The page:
As illustrated in FIG. 7B, the tamper-respondent electronic circuit structure may comprise a multi-sensor interweaved layer 720 defined by interweaving first tamper-respondent sensor 700 with a second tamper-respondent sensor 710 constructed, in one or more embodiments, similarly to first tamper-respondent sensor 700. In particular, second tamper-respondent sensor 710 may include at least one layer, such as at least one flexible layer having opposite first and second sides, and second circuit lines disposed on at least one of the first or second sides of the at least one second layer, which define at least one second resistive network. Note that the at least one first resistive network and at least one second resistive network may be the same or differently patterned resistive networks. For instance, in one or more implementations, the width of the circuit lines or traces in the different resistive networks, as well as the pitch between lines, may be varied. By providing slits within first tamper-respondent sensor 700 and second tamper-respondent sensor 710, the resultant fingers of the first and second tamper-respondent sensors may be interweaved to define multi-sensor interweaved layer 720 to comprise a checkerboard pattern, as illustrated by way of example in FIG. 7B.

As depicted in FIG. 7C, an enhanced tamper-respondent electronic circuit structure may be obtained by stacking two multi-sensor interweaved layers 720, with the slit lines, and in particular, the intersections of the slit lines, offset to provide a more tamper-proof, tamper-evident electronic structure. For instance, the multi-sensor interweaved layer 720 of FIG. 7B may be a first multi-sensor interweaved layer, and the circuit structure may include a second multi-sensor interweaved layer overlying the first sensor interweaved layer, with the second multi-sensor interweaved layer being formed from additional discrete tamper-respondent sensors, in a manner such as described above in connection with FIGS. 7A & 7B. In this configuration, the second multi-sensor interweaved layer 720' may be constructed such that the slit intersections between the discrete tamper-respondent sensors interweaved into that layer do not align with those of the first multi-sensor interweaved layer 720 when stacked. For instance, the slits in the second multi-sensor interweaved layer 720' could be differently spaced apart from those in the first multi-sensor interweaved layer 720 such that the intersections of the slits in the second multi-sensor interweaved layer are offset from those in the first multi-sensor interweaved layer, or second multi-sensor interweaved layer 720' could be identically constructed as first multi-sensor interweaved layer 702, but offset slightly from the first multi-sensor interweaved layer when stacked. Advantageously, in one or more implementations, one or more multi-sensor interweaved layers 720, 720' may be employed as one of the upper, lower, or sidewall tamper-respondent sensors described above in connection with FIGS. 6A-6G, if desired.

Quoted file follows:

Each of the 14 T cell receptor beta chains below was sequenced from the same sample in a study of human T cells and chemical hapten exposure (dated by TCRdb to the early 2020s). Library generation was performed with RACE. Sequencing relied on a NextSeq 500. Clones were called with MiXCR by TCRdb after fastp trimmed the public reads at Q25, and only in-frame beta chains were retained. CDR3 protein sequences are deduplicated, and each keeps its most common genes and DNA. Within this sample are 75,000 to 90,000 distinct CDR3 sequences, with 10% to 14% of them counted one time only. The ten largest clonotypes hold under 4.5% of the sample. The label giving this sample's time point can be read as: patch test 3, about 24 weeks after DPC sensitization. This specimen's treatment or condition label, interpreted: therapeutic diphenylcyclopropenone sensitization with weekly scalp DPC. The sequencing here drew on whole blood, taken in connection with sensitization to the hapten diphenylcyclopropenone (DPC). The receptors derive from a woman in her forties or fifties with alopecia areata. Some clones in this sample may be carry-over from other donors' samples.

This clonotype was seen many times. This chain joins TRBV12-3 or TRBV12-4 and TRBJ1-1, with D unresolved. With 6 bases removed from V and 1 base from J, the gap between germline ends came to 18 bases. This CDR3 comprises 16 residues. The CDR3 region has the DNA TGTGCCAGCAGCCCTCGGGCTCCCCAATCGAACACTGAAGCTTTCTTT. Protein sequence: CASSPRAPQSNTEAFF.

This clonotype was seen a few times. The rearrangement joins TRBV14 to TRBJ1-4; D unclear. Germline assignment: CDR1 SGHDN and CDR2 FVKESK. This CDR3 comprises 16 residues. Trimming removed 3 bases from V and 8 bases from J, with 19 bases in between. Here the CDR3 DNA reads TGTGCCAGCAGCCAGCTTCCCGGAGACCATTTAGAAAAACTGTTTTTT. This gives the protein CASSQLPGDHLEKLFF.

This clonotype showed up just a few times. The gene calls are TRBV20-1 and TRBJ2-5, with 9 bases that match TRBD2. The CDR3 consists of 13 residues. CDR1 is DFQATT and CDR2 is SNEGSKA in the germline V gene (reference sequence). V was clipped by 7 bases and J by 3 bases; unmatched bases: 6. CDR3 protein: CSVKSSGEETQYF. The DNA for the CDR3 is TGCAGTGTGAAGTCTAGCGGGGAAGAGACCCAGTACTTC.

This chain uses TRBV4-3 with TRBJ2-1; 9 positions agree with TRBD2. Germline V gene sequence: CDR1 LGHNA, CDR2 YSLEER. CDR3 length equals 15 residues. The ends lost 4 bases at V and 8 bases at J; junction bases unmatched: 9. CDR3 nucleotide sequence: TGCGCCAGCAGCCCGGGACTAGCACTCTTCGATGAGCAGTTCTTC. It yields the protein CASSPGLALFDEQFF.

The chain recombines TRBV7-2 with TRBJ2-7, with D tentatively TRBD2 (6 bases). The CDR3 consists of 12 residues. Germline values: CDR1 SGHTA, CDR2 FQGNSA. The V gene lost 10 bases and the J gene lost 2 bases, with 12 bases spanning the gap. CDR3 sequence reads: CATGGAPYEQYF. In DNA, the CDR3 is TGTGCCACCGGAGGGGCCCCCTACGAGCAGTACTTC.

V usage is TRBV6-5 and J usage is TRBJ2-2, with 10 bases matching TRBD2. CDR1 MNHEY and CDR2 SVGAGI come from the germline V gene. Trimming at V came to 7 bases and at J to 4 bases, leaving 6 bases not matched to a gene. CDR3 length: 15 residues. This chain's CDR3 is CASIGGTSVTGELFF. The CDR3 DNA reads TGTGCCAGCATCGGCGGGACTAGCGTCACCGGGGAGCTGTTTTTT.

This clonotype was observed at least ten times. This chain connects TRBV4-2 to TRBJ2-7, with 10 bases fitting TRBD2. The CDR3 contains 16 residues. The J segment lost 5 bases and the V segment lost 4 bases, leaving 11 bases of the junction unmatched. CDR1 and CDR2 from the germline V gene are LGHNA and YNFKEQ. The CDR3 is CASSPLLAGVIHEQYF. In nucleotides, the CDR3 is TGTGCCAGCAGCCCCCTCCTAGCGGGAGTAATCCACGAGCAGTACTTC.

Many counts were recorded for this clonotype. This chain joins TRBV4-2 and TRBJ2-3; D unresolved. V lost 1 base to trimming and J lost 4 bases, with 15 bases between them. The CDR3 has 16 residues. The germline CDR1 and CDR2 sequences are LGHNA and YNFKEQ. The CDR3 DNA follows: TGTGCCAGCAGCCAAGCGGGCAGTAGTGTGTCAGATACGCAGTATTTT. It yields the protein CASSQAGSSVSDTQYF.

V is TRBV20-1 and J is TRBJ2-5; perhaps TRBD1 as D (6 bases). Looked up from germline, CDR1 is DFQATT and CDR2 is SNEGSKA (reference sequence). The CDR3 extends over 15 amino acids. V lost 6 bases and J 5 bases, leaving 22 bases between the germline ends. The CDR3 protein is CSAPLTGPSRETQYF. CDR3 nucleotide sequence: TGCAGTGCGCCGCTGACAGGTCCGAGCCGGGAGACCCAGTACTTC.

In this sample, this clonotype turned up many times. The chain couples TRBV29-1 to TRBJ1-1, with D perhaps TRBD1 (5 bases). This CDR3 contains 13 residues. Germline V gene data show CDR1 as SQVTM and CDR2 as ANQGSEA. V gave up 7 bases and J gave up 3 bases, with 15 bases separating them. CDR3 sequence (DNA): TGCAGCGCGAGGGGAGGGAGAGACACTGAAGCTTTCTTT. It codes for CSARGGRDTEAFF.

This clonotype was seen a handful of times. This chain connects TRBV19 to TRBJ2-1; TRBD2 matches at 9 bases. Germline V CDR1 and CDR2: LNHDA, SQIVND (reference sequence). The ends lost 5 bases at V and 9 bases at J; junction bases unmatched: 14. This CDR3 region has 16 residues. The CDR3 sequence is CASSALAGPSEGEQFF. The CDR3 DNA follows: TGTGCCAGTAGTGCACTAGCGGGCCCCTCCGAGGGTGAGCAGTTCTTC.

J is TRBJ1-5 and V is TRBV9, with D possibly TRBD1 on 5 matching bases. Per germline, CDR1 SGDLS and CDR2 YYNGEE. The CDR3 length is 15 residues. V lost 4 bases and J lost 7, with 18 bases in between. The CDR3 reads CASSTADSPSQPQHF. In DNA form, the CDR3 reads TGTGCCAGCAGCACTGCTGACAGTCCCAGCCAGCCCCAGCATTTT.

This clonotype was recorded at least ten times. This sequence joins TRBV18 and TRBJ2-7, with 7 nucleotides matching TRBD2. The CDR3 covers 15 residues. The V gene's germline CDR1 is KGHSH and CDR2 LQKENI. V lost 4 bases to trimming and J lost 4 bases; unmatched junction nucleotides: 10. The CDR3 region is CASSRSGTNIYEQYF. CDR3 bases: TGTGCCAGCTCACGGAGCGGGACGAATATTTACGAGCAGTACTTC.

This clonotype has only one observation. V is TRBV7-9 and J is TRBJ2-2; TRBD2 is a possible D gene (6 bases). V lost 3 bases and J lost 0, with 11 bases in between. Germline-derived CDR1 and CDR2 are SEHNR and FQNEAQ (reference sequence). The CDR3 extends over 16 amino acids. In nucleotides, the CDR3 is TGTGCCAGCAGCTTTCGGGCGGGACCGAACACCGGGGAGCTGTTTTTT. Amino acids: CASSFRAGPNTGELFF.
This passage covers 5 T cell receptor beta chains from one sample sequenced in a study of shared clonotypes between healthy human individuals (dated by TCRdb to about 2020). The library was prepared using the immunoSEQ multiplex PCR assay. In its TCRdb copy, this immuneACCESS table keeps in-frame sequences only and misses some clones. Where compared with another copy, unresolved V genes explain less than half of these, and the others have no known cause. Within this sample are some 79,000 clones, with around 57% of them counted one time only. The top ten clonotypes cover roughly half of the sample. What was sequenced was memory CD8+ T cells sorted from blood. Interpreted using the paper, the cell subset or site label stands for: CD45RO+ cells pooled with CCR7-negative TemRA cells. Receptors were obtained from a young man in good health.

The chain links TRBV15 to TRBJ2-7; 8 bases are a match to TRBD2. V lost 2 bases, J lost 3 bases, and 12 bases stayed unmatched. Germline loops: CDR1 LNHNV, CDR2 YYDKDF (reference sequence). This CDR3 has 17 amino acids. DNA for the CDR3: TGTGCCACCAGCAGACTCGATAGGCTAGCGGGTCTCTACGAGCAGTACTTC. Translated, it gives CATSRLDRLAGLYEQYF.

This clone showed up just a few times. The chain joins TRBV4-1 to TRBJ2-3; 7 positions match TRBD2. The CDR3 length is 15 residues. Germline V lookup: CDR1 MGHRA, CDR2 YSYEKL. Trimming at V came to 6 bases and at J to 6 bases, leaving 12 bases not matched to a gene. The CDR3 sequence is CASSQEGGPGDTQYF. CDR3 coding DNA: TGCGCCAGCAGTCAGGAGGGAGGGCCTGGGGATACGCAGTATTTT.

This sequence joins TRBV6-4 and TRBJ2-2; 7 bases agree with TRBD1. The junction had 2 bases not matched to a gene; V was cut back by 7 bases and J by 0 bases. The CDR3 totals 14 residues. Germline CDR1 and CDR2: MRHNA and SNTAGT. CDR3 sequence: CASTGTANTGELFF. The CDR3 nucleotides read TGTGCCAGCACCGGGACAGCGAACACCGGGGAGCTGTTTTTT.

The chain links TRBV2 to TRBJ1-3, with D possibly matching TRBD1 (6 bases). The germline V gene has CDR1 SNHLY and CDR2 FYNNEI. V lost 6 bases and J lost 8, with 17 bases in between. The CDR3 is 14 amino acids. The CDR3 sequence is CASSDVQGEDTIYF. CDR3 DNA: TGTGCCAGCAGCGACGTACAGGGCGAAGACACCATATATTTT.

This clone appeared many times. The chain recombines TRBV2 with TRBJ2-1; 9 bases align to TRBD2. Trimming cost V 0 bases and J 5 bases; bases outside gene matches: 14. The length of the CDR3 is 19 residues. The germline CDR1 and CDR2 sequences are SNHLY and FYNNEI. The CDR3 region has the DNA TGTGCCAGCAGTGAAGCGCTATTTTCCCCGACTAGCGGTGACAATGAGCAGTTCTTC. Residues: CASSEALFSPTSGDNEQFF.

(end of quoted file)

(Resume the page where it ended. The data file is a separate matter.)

By way of further example, FIGS. 8A & 8B depict one embodiment of another tamper-respondent assembly, or tamper-proof electronic package 800, which comprises an electronic circuit 815, in accordance with one or more further aspects of the present invention.

Referring collectively to FIGS. 8A & 8B, electronic circuit 815 includes a multilayer circuit board 810 which has an embedded tamper-respondent sensor 811 therein that facilitates defining, in part, a secure volume 801 associated with multilayer circuit board 810 that extends into multilayer circuit board 810. In particular, in the embodiment of FIGS. 8A & 8B, secure volume 801 exists partially within multilayer circuit board 810, and partially above multilayer circuit board 810. One or more electronic components 802 are mounted to multilayer circuit board 810 within secure volume 801 and may comprise, for instance, one or more encryption modules and/or decryption modules, and associated components, with the tamper-proof electronic package comprising, in one or more embodiments, a communications card of a computer system.